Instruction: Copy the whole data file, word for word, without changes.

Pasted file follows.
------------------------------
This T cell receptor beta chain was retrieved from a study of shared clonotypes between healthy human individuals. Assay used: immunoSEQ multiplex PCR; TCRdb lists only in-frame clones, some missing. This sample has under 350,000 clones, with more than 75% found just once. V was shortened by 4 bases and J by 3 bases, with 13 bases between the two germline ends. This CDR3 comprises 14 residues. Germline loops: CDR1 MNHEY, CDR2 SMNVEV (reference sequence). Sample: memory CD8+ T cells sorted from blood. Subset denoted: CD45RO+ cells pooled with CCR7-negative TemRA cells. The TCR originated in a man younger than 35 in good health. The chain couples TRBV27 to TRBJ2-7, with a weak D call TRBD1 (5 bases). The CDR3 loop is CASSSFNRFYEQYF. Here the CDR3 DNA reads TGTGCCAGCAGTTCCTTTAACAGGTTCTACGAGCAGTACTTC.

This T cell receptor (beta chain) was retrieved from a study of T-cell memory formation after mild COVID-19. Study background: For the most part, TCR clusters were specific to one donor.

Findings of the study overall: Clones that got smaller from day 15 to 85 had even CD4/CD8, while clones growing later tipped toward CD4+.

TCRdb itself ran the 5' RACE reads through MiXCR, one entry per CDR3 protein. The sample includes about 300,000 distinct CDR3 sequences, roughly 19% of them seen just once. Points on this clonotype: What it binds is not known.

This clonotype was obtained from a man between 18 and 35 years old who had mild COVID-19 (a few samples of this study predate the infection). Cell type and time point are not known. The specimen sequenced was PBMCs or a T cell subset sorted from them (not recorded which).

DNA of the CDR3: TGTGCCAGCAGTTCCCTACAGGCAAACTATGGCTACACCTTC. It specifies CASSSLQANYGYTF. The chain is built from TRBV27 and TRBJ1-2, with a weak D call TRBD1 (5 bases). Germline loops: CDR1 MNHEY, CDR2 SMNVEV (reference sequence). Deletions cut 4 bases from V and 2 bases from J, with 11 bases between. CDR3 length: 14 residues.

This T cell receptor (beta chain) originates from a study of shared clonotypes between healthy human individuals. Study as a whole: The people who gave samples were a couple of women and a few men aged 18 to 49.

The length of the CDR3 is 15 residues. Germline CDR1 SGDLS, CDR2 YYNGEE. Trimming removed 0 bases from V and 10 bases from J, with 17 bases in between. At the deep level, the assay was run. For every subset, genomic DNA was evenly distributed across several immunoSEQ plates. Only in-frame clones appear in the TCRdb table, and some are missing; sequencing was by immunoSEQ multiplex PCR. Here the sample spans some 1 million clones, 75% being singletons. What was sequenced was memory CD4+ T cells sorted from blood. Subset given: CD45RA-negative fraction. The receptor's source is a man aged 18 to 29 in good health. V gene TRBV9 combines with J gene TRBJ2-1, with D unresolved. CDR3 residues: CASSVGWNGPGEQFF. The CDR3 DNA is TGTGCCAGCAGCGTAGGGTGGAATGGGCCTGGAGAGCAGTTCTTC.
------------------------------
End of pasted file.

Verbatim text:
This T cell receptor beta chain was retrieved from a study of shared clonotypes between healthy human individuals. Assay used: immunoSEQ multiplex PCR; TCRdb lists only in-frame clones, some missing. This sample has under 350,000 clones, with more than 75% found just once. V was shortened by 4 bases and J by 3 bases, with 13 bases between the two germline ends. This CDR3 comprises 14 residues. Germline loops: CDR1 MNHEY, CDR2 SMNVEV (reference sequence). Sample: memory CD8+ T cells sorted from blood. Subset denoted: CD45RO+ cells pooled with CCR7-negative TemRA cells. The TCR originated in a man younger than 35 in good health. The chain couples TRBV27 to TRBJ2-7, with a weak D call TRBD1 (5 bases). The CDR3 loop is CASSSFNRFYEQYF. Here the CDR3 DNA reads TGTGCCAGCAGTTCCTTTAACAGGTTCTACGAGCAGTACTTC.

This T cell receptor (beta chain) was retrieved from a study of T-cell memory formation after mild COVID-19. Study background: For the most part, TCR clusters were specific to one donor.

Findings of the study overall: Clones that got smaller from day 15 to 85 had even CD4/CD8, while clones growing later tipped toward CD4+.

TCRdb itself ran the 5' RACE reads through MiXCR, one entry per CDR3 protein. The sample includes about 300,000 distinct CDR3 sequences, roughly 19% of them seen just once. Points on this clonotype: What it binds is not known.

This clonotype was obtained from a man between 18 and 35 years old who had mild COVID-19 (a few samples of this study predate the infection). Cell type and time point are not known. The specimen sequenced was PBMCs or a T cell subset sorted from them (not recorded which).

DNA of the CDR3: TGTGCCAGCAGTTCCCTACAGGCAAACTATGGCTACACCTTC. It specifies CASSSLQANYGYTF. The chain is built from TRBV27 and TRBJ1-2, with a weak D call TRBD1 (5 bases). Germline loops: CDR1 MNHEY, CDR2 SMNVEV (reference sequence). Deletions cut 4 bases from V and 2 bases from J, with 11 bases between. CDR3 length: 14 residues.

This T cell receptor (beta chain) originates from a study of shared clonotypes between healthy human individuals. Study as a whole: The people who gave samples were a couple of women and a few men aged 18 to 49.

The length of the CDR3 is 15 residues. Germline CDR1 SGDLS, CDR2 YYNGEE. Trimming removed 0 bases from V and 10 bases from J, with 17 bases in between. At the deep level, the assay was run. For every subset, genomic DNA was evenly distributed across several immunoSEQ plates. Only in-frame clones appear in the TCRdb table, and some are missing; sequencing was by immunoSEQ multiplex PCR. Here the sample spans some 1 million clones, 75% being singletons. What was sequenced was memory CD4+ T cells sorted from blood. Subset given: CD45RA-negative fraction. The receptor's source is a man aged 18 to 29 in good health. V gene TRBV9 combines with J gene TRBJ2-1, with D unresolved. CDR3 residues: CASSVGWNGPGEQFF. The CDR3 DNA is TGTGCCAGCAGCGTAGGGTGGAATGGGCCTGGAGAGCAGTTCTTC.